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Nokia's Trolltech renews Windows mobile vows

No Symbian monogamy

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LinuxWorld Nokia-owned Trolltech has re-committed its Qt cross-platform application framework and toolkit to Windows.

Trolltech's developer tools community manager Knut Yrvin told The Reg deep in the bowels of LinuxWorld it made healthy business sense to continue supporting Microsoft.

"It would be unwise not to take Microsoft's mobile software initiative seriously," he said. Trolltech has 5,500 customers on Windows.

"You don't dismiss those - that would be an unhealthy commercial decision."

According to Yrvin, Trolltech's role is to continue bridging open- and closed-source platforms. He pointed out open source applications can run on Windows.

Nokia announced it was buying Trolltech in January in what soon became clear was the first step in a strategy to ramp up its own mobile software efforts and shake-up the Symbian alliance primarily in a bid against Apple's iPhone and Microsoft's Windows.

The world's largest handset manufacturer went on to announce its purchase of, and plans to open source, the Symbian operating system that it and other handset and service providers have adopted.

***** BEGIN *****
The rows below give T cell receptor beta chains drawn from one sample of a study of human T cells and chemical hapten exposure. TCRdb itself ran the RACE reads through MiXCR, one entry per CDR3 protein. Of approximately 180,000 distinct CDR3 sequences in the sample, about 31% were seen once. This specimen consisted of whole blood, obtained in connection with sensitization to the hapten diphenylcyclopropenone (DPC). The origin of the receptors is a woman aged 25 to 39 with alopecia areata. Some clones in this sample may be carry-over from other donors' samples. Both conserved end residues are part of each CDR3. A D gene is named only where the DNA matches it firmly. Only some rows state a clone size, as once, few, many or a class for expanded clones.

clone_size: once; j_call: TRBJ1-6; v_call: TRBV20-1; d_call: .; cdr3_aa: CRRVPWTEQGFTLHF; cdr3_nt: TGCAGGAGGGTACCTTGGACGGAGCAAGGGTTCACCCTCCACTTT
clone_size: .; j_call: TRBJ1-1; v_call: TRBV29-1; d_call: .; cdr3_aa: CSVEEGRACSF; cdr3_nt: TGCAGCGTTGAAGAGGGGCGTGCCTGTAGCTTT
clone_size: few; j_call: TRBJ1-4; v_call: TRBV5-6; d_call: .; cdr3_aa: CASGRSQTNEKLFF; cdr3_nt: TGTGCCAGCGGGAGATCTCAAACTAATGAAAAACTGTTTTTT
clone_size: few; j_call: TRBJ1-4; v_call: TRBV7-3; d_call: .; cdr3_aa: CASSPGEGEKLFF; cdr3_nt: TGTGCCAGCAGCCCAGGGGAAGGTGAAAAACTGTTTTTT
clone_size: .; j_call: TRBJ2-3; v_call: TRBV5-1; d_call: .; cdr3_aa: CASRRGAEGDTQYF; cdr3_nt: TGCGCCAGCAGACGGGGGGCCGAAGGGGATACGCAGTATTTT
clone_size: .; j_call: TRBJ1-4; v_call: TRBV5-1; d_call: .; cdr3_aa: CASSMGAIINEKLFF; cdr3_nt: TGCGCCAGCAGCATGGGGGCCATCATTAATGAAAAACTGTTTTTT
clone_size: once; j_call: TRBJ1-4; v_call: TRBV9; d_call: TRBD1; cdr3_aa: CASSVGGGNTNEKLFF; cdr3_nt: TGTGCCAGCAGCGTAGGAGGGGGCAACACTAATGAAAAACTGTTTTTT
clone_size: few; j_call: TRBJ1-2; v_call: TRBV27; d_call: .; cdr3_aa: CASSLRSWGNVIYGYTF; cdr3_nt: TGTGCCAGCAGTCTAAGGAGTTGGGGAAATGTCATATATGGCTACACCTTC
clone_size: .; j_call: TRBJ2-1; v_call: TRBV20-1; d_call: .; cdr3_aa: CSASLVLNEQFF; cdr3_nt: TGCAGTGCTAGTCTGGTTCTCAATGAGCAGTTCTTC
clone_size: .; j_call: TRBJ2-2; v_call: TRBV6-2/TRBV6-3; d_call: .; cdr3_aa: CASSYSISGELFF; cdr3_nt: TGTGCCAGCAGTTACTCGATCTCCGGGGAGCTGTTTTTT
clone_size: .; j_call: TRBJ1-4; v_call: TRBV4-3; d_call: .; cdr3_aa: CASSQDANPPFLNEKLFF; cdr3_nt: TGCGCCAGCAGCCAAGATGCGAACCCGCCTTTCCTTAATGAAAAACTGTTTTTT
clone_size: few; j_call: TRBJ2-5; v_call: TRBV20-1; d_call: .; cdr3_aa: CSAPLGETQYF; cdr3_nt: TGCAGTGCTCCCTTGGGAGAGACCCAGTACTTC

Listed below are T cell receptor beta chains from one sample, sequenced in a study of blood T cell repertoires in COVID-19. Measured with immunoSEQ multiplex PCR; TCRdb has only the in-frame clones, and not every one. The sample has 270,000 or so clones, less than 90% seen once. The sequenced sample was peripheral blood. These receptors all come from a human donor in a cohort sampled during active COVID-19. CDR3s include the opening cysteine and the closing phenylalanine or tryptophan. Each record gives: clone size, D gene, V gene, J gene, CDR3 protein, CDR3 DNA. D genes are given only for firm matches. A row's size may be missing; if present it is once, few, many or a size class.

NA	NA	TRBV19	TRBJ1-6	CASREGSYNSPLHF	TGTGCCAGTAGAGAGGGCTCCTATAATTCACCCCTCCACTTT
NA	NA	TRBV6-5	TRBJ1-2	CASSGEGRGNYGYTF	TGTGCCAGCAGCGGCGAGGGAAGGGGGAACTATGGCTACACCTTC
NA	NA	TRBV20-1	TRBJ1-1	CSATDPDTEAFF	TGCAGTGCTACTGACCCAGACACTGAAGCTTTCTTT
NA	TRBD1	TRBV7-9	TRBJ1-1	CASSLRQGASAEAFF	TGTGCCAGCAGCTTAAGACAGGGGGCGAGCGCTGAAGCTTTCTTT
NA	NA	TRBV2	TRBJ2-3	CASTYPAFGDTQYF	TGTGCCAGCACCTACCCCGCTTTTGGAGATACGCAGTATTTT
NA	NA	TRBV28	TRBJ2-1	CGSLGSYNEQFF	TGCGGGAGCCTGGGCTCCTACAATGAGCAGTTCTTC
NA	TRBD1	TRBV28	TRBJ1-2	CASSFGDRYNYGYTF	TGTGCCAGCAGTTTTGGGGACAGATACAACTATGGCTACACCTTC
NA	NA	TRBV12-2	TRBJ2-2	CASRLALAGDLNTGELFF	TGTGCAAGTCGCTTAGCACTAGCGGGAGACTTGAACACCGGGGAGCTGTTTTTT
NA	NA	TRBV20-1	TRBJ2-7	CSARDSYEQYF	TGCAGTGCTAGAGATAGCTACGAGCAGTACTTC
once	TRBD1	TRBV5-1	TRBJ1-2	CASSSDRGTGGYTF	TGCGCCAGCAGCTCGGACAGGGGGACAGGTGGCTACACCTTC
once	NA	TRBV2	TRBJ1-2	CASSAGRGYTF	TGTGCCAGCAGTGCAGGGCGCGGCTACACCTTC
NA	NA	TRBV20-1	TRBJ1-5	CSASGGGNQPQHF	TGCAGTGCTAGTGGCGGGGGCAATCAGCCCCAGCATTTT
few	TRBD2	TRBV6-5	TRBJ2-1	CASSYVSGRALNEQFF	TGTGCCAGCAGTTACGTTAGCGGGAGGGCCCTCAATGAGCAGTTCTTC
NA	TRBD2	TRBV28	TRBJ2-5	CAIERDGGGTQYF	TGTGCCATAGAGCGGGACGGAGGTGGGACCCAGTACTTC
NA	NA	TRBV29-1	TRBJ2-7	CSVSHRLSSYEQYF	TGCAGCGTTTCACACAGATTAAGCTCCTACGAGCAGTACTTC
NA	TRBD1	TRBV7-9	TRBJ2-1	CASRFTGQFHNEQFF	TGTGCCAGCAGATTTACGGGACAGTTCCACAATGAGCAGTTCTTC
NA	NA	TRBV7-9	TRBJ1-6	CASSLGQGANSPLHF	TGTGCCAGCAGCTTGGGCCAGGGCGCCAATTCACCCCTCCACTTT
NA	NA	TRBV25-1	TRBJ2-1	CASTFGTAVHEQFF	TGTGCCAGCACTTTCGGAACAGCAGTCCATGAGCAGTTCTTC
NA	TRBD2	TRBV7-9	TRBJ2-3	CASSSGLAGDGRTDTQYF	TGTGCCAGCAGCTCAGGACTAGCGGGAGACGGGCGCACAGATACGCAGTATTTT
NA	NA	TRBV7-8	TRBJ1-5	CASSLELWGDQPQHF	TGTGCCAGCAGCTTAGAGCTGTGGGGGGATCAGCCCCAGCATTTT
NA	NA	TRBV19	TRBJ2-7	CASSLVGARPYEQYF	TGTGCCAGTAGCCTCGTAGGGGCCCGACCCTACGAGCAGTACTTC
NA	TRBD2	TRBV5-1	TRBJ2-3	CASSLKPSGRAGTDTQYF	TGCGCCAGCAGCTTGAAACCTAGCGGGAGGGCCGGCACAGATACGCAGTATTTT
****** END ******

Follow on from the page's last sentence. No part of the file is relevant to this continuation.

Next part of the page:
Nokia makes no use of Windows on phones and devices, so the question has to be asked why it would wish to continue funding Trolltech's work on a mobile platform it does not support.

The more speculative among you might even conjecture that keeping Qt on Windows leaves the door open for Nokia to put Windows on its phones, providing a ready-made framework, toolkit and developer ecosystem. Continued support for Windows would also benefit those in the new Symbian world order also backing Windows.

Turning to the iPhone, Yrvin, said it would be simple from a technology perspective to put Qt on Apple's device, as it already works on the Mac. He was not aware of any talks with Apple, though, to put the framework and toolkit on Apple's closed mobile platform.®

Next gen security for virtualised datacentres

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